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Always plan for wildfire – and evacuation

“Mommy, there is a fire by my window,” your 5-year-old daughter says as she shakes you out of a deep sleep. It is 1 a.m. and you struggle to gain your senses in spite of a sleeping pill. As you rise, you can see the yellowish glow of wildfire outside your home, which is located near an overgrown forest.

Your husband is away, but you know what to do – get in the car and go. But as you fetch your 7-year-old son, you notice that the fire has engulfed the driveway.

A chill encompasses your body as you realize that you have not removed brush and trees from around your home, and with its well-oiled wood siding and decks, you are inside a tinderbox. You will have to escape on foot through the back door and into a dark forest, a path you never considered. You did not prepare and you are running for the lives of your family.

Think it can’t happen? Think again. It is happening in California now. Closer to home, much of New Mexico’s forests are heavily overgrown, and many homes and ranches are perilously positioned among high-fuel areas. This spring is projected to be warm and very dry, with heightened fire danger – ideal conditions for the imaginary case above where dry lightning sparked a fire that quickly spread into a private area before authorities could react.

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But it should never have come to this. Every resident, rancher and vacation home owner in a forested area – especially those with children, elderly folks and animals – must plan for wildfire, including evacuation. Tom Bennion, a Jemez Springs fire expert, suggests that the most important preparation is a defensible, low-fuel area around your home, so that it becomes a safe place in case you are trapped.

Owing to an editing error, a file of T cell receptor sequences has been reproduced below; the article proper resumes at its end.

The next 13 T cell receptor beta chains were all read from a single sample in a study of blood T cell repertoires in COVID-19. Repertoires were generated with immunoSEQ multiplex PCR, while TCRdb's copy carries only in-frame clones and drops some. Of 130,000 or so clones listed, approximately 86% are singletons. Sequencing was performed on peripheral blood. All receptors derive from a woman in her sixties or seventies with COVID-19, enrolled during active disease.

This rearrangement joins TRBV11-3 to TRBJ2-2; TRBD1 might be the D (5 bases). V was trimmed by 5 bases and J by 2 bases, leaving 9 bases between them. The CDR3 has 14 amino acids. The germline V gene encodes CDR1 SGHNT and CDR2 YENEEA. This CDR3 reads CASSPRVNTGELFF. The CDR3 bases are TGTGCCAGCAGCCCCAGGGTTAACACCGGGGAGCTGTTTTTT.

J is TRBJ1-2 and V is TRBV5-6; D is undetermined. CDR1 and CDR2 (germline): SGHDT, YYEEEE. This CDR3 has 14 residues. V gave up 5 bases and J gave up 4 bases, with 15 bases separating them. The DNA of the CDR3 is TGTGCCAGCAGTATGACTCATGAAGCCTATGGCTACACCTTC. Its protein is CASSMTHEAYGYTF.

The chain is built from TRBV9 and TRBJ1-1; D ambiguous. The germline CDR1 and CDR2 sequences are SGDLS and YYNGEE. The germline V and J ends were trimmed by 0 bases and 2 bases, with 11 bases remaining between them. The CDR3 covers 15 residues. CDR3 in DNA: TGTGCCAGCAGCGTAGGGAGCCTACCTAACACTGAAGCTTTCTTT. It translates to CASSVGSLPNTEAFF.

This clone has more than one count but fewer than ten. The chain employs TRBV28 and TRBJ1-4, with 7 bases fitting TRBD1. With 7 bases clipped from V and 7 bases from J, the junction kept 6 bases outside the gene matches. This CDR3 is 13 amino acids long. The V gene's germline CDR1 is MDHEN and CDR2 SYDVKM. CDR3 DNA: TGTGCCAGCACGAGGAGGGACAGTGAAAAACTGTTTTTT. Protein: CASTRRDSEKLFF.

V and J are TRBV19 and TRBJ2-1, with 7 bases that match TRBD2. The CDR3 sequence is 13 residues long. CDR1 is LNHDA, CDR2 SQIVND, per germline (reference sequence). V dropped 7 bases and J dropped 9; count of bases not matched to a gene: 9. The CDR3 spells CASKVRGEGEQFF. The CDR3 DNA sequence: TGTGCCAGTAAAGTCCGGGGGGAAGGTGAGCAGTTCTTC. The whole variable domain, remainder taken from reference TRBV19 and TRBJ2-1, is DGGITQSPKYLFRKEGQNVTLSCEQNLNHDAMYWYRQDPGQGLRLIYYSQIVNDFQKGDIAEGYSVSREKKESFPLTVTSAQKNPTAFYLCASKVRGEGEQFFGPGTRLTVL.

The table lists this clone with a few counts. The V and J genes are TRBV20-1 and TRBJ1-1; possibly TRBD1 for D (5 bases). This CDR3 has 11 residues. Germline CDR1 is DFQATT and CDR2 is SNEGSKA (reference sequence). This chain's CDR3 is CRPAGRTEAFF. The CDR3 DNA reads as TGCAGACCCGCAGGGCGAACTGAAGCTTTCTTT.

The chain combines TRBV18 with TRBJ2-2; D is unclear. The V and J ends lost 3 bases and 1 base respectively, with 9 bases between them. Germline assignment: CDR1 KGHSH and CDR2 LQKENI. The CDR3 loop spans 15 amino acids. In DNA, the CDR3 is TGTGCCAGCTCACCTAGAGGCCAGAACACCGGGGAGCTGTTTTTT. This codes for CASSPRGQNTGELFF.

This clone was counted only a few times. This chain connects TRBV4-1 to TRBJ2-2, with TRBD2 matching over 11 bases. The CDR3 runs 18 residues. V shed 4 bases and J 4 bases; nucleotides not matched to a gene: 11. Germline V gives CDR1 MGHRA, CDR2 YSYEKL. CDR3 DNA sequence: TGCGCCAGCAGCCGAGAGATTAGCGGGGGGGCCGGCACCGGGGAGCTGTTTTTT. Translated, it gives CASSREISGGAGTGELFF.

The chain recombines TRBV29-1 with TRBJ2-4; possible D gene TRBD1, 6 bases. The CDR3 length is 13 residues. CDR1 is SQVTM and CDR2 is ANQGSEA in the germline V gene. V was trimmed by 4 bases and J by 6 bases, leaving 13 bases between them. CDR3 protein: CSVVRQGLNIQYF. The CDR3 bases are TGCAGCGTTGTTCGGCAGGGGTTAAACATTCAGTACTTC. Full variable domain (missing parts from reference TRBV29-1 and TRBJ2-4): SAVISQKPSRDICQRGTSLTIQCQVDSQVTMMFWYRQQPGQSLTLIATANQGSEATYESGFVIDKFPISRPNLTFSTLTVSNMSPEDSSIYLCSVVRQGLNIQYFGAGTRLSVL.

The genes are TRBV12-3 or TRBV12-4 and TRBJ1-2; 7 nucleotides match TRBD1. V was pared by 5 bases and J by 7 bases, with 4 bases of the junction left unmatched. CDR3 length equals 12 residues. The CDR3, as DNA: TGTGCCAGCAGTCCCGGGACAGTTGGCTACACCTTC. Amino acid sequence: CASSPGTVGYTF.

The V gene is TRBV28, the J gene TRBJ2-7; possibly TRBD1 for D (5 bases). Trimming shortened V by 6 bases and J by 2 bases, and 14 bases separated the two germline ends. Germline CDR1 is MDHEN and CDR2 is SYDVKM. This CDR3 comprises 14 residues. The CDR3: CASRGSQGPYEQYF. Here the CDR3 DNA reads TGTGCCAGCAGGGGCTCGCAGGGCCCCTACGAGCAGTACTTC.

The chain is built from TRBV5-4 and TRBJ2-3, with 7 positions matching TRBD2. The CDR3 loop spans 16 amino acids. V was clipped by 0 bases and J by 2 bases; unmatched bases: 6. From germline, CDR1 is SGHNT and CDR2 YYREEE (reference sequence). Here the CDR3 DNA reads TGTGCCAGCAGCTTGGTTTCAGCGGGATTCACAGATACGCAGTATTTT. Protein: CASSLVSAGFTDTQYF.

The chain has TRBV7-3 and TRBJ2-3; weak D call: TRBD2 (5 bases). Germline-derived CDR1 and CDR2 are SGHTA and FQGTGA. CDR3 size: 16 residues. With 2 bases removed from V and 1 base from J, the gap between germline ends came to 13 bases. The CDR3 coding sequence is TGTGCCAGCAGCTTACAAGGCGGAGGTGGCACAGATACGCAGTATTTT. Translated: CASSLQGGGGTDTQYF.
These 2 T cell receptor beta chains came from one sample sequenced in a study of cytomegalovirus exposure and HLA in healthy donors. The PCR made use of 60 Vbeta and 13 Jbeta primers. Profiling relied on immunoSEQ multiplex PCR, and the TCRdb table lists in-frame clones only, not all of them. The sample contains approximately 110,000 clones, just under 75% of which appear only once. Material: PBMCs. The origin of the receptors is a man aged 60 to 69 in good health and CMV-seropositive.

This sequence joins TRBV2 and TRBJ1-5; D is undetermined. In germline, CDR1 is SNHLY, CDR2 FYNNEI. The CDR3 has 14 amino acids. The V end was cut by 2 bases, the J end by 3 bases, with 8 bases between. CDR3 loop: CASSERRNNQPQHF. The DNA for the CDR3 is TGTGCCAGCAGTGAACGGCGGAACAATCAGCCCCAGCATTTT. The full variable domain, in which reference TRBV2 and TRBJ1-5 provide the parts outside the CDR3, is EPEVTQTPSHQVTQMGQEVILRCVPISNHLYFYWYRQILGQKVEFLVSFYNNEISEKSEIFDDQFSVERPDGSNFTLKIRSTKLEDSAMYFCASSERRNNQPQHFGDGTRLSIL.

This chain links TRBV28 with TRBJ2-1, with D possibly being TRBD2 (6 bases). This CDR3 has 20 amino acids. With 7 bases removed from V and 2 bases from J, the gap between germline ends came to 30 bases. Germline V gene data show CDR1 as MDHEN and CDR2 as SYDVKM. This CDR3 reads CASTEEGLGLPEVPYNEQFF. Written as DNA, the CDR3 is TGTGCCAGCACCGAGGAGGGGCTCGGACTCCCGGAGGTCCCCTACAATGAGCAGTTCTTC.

Donald Griego, New Mexico’s chief forester, calls for action. “With many communities embedded in high fuel areas,” he said, “people must pay attention.” There are common sense ways to prepare for a wildfire emergency:

⋄  Visit your county’s offices or website and sign up for the CodeRED mass notification warning system that provides regular emergency updates to your phone, including evacuation orders.

⋄  Create a defensible area around your home, barn, shed or any other valuable structure by removing nearby combustible materials. The State’s Forestry Division and your local fire officials can provide free guidance (http://www.emnrd.state.nm.us/SFD/).

⋄  Encourage your neighbors to clear their properties and lobby government officials to do the same on nearby public lands.

⋄  Inform the local authorities of any special needs, such as children, pets or livestock, and plan for their evacuation. Dennis Trujillo, former Executive Director of the Valles Caldera, advises that during fire periods ranchers should “keep their cattle in more of an open space environment.”

⋄  Ensure that fuels, such as gasoline cans, are stored in metal containers with a tight lid. Store the metal container far from valued assets.

⋄  Work with local fire officials and your landowners’ association to plan escape routes from your home or ranch, including ones that would allow you to walk away safely. Mark and clear the routes, keeping in mind that you may have to use them on a moonless night. Practice your plan, just as you did in grammar school fire drills.

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⋄  Coordinate with your neighbors so that you can help each other.

⋄  Place a checklist of emergency actions where you can easily find and read it in an emergency.

⋄  Keep a backpack or duffle bag handy with essential materials that you will need in an escape. The pack should contain a flashlight, water and some snacks, a first aid kit, copies of critical documents, essential medicines and personal needs, a whistle, maps, clothing and critical possessions.

Like the Boy Scouts and their proverbial mantra, always prepare for the unexpected. The most expected unexpected event is wildfire.

Menicucci is a retired research engineer who owns property in Jemez Springs.

 

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